3. Reporting has become political. CNN will do a very different slant on the story to Fox News. And Al Jazeera will report in an even different way. Ditto for the New York Times and the Wall Street Journal.
4. Most business reporters are critical of business. They often search for the seedy aspect. They think that gruesome "sells" more than praise. This makes many businessmen shy of reporters.

What go me started on this was the following story. It originally came from Ad Age. To check it, I called Stefano and asked "Was the story accurate?" Her answer: an email explaining "a few corrections in the Ad Age article." Her corrections were not minor. The reporter should have gotten the facts right.

Isn't America great?
Border crossings are the classic captive audience. Thousands of bored drivers sit in their cars and wait. They can now watch and react to giant screens, courtesy of Border Billboard, LLC:

The billboards have video, audio and text-messaging features. Two LED display video boards show commercials and are flanked by tri-vision ad panels (a tri-vision panel can hold three advertisements that rotate one after the other). Advertisers pay $10,000 to $25,000 a month.

People stuck in traffic can to listen to messages on their car radios and send text and picture messages via their cellphones and participate in contests and product giveaways sponsored by the advertisers. Amber ticker displays relay the text messages as well as news headlines and weather updates. "Full video, captive audience, multi-sensory -- the combination of those three is what makes it so exciting," said Jennifer Stefano, owner and CEO of Border Billboard.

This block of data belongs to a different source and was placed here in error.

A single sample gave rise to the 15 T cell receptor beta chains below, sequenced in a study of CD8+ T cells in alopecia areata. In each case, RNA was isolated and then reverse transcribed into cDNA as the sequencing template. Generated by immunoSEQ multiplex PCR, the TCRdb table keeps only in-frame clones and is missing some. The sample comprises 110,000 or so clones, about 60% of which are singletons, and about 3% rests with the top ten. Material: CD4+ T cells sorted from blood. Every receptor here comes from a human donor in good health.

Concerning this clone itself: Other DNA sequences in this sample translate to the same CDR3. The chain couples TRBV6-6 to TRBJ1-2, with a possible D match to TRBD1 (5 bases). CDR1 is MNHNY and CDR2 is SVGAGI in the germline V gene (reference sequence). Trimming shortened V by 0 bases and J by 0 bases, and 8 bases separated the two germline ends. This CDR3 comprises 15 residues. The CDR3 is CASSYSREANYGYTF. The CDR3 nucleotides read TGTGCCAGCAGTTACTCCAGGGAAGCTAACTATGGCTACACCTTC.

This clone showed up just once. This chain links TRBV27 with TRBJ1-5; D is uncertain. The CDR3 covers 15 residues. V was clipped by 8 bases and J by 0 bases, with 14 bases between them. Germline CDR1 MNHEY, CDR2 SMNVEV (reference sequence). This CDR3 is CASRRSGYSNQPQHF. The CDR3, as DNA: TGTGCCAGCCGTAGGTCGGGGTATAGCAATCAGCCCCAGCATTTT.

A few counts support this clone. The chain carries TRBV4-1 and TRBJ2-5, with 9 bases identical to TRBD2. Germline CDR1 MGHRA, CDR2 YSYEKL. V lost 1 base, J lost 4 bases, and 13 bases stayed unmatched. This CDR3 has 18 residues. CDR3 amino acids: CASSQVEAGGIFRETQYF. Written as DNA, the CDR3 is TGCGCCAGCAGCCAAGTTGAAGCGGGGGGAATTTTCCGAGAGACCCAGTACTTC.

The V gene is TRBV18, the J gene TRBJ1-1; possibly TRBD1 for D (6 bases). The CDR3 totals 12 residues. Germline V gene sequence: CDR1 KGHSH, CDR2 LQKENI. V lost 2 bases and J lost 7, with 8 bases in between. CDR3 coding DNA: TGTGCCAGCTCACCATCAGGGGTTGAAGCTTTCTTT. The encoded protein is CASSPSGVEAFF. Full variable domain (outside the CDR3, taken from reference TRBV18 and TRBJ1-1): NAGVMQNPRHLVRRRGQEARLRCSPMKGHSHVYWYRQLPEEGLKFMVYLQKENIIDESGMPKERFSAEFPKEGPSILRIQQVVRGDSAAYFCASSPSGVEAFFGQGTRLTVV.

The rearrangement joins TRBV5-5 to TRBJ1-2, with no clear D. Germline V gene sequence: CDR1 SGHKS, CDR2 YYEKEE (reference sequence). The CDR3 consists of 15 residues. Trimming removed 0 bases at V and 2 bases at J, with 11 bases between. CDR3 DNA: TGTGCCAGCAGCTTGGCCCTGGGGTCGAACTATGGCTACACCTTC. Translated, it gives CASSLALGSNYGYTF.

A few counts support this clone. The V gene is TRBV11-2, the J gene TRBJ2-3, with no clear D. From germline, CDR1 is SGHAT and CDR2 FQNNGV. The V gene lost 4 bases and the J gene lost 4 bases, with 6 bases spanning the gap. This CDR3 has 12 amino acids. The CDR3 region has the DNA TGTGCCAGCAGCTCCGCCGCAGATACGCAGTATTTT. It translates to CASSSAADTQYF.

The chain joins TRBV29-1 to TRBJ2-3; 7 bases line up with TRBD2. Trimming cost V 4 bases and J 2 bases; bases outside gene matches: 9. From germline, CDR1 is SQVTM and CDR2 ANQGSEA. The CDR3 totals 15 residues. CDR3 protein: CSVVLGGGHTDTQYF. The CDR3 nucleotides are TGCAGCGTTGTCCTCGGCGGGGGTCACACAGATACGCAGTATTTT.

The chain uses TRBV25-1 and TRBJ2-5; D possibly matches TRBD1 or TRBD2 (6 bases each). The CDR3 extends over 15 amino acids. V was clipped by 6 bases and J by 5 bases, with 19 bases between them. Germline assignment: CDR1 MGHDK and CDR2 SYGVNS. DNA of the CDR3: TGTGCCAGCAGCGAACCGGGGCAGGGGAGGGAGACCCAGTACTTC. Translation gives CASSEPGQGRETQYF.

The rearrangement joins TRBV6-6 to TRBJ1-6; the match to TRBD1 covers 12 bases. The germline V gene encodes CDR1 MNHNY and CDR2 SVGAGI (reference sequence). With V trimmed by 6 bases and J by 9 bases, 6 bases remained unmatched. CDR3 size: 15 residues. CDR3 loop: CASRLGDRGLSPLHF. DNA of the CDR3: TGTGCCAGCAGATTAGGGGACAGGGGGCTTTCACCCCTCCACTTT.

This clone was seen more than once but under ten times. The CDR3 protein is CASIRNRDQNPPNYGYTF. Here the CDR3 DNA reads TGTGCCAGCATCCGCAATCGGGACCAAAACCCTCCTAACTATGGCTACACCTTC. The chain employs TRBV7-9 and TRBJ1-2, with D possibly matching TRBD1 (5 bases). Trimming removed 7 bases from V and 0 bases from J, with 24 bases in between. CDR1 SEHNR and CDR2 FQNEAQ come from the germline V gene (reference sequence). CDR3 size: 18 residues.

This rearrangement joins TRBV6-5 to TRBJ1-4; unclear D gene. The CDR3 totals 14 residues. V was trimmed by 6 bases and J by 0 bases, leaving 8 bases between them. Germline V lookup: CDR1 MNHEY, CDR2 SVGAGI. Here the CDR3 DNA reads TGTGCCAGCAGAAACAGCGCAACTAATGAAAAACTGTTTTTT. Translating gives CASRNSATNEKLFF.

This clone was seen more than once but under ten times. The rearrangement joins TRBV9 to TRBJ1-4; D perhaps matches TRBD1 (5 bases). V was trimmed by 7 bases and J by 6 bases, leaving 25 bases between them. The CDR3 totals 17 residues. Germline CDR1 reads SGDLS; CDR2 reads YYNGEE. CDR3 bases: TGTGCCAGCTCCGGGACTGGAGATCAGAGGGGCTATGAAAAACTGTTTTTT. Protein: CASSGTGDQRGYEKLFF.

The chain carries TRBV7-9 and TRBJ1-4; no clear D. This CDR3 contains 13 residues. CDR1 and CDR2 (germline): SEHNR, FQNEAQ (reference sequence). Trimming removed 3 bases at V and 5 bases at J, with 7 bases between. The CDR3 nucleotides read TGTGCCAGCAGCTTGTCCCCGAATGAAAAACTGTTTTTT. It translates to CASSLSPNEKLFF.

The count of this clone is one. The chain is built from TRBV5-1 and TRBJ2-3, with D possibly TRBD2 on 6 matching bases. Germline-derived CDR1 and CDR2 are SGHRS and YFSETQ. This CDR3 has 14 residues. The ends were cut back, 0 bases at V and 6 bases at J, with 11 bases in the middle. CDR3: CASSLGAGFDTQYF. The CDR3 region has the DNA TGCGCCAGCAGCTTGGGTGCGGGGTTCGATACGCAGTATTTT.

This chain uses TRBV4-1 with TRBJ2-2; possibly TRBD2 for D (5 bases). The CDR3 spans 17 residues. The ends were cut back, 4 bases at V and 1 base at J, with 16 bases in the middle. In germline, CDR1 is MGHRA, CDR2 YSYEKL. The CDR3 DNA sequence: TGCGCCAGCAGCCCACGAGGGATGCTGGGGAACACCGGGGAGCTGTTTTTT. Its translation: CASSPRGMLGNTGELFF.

Averaging a billboard every two years, Border Billboard hopes to dominate the border, having boards at all 13 crossings within the next five years. Next up for the company is the crossing between El Paso, Texas, and Ciudad Juarez, Mexico, where each day 148,000 consumers, says the company, sit in bumper-to-bumper traffic.

Panasonic's new mother of a TV:

The pink models are not midgets. The 1080p TV measures nearly nine feet wide by six feet high.

Panasonic said last week that it would begin selling a 103-inch flat-panel plasma television in the United States in time for the holiday season. The TV is about as big as a queen-size bed and, Panasonic says, the largest on the market. It will sell for $70,000. Panasonic expects it to be a "niche product." With the frame and speakers, it weighs 450 pounds and must to be shipped in a box with a specially designed suspension system. Clearly more fun than losing $70,000 on the market.